U.S. expands probe of News Corp: report

CHICAGO Sat Aug 13, 2011 1:28pm EDT

Rupert Murdoch, Australian-American media mogul and the Chairman and CEO of News Corporation, speaks briefly to the media as he arrives at the Sun Valley Inn before the start of the second day of the Allen and Company Sun Valley Conference in Sun Valley, Idaho in this July 7, 2011 file photo. REUTERS/Anthony Bolante/Files

Rupert Murdoch, Australian-American media mogul and the Chairman and CEO of News Corporation, speaks briefly to the media as he arrives at the Sun Valley Inn before the start of the second day of the Allen and Company Sun Valley Conference in Sun Valley, Idaho in this July 7, 2011 file photo.

Credit: Reuters/Anthony Bolante/Files

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CHICAGO (Reuters) - Authorities are investigating if Britain's News Corp had a broader pattern of misconduct in the United States, the Wall Street Journal reported in its online edition on Saturday.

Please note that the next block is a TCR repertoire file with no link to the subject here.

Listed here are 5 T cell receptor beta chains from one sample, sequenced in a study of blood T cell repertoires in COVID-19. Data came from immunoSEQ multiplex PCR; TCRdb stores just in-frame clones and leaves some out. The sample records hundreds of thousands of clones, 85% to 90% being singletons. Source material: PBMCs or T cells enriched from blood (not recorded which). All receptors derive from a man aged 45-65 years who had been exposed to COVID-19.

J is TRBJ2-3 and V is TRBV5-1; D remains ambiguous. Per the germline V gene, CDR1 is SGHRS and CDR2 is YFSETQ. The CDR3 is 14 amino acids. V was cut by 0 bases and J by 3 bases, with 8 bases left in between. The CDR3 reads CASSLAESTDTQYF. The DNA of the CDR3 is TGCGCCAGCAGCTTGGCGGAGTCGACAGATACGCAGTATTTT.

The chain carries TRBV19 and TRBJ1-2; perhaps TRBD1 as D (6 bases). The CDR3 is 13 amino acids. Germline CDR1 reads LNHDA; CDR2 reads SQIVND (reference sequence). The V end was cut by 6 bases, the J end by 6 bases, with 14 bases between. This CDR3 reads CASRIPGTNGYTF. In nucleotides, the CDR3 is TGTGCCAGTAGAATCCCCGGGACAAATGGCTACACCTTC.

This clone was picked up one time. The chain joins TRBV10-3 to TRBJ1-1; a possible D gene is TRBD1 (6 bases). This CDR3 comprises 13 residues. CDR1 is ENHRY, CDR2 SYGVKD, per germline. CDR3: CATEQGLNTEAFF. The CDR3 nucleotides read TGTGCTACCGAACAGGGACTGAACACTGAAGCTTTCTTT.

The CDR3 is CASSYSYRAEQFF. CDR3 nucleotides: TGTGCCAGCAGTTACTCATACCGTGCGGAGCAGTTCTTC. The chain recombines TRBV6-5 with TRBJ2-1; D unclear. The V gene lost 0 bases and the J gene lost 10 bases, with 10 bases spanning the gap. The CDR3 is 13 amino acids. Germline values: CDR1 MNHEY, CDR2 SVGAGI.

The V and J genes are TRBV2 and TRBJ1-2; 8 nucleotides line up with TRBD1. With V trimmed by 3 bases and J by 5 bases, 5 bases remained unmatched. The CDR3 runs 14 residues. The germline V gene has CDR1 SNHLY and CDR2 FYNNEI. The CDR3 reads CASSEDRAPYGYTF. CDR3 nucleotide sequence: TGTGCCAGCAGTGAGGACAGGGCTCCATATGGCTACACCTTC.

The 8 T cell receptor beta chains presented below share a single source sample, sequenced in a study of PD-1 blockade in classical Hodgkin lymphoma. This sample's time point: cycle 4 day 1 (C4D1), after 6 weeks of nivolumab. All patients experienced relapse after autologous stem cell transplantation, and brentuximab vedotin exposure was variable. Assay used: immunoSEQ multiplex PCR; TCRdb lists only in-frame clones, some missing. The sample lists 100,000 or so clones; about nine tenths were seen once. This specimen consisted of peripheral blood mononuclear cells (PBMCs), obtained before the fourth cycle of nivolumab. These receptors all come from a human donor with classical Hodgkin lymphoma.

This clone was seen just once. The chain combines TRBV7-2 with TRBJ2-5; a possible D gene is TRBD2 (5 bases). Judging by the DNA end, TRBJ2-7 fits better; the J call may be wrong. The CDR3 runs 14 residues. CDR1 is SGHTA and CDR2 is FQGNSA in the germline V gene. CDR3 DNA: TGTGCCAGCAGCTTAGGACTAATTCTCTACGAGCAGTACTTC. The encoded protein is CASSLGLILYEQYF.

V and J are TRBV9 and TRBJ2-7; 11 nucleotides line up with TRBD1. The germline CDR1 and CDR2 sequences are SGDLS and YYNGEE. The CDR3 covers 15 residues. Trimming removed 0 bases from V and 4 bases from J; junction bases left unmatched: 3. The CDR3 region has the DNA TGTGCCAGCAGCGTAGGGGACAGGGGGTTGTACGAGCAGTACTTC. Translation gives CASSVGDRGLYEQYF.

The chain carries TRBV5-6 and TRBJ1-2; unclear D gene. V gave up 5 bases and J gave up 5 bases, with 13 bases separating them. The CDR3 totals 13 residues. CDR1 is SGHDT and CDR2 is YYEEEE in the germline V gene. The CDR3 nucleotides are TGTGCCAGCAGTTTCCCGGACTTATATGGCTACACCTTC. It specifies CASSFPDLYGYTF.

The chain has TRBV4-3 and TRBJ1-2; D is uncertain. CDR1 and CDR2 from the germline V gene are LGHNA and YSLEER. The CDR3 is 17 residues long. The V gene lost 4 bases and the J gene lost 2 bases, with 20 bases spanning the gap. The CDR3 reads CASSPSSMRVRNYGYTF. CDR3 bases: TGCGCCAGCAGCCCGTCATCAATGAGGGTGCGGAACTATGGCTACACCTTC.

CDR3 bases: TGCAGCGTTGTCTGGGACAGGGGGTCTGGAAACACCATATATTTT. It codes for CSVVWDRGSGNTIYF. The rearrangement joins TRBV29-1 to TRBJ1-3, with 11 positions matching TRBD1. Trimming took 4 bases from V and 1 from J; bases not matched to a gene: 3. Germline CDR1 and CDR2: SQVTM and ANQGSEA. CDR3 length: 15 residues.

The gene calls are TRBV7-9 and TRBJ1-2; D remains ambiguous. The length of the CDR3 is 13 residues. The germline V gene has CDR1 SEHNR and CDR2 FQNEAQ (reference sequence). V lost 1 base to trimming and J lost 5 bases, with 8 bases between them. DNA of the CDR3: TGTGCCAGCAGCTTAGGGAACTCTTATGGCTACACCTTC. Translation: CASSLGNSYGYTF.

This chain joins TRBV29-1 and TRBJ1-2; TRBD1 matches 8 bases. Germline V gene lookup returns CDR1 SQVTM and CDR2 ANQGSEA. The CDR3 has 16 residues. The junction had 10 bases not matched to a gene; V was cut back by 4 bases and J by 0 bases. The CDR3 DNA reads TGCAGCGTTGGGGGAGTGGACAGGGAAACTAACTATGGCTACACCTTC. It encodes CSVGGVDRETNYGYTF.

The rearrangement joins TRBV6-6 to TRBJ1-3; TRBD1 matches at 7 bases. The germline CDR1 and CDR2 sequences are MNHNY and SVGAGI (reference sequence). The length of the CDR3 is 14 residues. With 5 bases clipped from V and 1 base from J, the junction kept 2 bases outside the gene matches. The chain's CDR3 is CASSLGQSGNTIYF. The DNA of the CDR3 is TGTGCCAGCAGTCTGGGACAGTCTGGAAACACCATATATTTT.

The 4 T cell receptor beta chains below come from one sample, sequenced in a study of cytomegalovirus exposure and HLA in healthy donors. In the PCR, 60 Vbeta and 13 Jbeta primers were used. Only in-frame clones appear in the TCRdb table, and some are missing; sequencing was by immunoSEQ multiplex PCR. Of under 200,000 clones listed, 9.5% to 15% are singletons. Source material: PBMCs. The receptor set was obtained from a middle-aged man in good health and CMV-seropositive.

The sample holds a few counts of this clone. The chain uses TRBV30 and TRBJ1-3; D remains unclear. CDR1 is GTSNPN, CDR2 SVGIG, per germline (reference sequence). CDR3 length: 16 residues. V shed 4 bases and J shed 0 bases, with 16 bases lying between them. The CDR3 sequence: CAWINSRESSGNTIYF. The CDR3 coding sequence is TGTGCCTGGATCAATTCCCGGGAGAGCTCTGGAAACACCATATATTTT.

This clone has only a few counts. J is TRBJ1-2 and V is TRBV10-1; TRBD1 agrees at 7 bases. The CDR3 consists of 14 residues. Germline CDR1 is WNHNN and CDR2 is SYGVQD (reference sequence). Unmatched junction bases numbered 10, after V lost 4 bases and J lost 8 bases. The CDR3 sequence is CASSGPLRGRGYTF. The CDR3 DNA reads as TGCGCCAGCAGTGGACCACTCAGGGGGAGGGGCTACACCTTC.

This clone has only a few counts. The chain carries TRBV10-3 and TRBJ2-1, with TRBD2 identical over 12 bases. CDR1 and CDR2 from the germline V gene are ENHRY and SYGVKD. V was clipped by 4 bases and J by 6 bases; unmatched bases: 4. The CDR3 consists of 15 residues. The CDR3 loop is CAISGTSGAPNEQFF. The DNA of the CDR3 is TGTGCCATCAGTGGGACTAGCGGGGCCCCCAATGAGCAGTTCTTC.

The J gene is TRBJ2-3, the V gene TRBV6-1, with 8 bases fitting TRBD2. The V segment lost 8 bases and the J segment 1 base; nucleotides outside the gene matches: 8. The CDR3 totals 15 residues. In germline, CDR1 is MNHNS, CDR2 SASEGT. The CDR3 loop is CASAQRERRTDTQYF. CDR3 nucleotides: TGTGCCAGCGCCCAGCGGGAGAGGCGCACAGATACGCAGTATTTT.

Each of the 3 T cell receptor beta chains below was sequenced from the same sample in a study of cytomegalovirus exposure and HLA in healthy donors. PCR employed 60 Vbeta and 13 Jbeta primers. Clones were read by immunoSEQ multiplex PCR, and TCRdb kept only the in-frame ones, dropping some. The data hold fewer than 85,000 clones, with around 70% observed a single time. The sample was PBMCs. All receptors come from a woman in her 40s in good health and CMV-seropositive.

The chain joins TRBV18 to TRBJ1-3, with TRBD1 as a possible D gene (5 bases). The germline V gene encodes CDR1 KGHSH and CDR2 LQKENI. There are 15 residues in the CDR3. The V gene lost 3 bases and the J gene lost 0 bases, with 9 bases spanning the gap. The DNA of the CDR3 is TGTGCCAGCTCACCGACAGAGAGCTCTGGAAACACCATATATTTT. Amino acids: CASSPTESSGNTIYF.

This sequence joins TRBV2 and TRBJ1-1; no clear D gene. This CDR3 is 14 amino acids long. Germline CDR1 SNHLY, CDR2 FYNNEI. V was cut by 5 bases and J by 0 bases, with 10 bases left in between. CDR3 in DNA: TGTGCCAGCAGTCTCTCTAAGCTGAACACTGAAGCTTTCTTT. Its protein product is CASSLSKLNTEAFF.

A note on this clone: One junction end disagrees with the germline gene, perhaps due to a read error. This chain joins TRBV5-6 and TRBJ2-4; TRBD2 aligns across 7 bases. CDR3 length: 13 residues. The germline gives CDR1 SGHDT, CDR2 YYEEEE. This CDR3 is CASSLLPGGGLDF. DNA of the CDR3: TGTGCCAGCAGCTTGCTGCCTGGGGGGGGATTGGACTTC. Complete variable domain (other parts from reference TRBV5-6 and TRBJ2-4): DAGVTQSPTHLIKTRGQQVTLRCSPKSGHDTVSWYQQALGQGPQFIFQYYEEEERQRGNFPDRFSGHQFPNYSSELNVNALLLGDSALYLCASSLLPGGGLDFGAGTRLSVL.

The latest investigation concerns past allegations of misconduct, including the company's supermarket-coupon and advertising unit that settled a lawsuit from a competitor alleging computer hacking, the newspaper said.

News Corp owns the Wall Street Journal.

U.S. and British investigators have not yet found evidence in phone-hacking investigations that victims of the September 11, 2001 attacks on the United States were targeted, the Wall Street Journal said. Allegations of such hacking stemmed from an article in Britain's Daily Mirror.

The FBI said on July 14 that it was examining allegations that News Corp may have tried to hack into phone records of September 11 victims.

News Corp already is under investigation by U.S. prosecutors for phone-hacking allegations that surfaced last month and linked to its now closed News of the World tabloid, the paper said. In Britain, 12 former staffers have been arrested in that case.

The coupon case, in which a company alleged its computers were hacked, is more than five years old. While that means the statute of limitations could bar prosecution, U.S. authorities are trying to find more recent wrongdoings, which would allow pursuit of older matters, unnamed sources told the newspaper.

(Reporting by Bob Burgdorfer)

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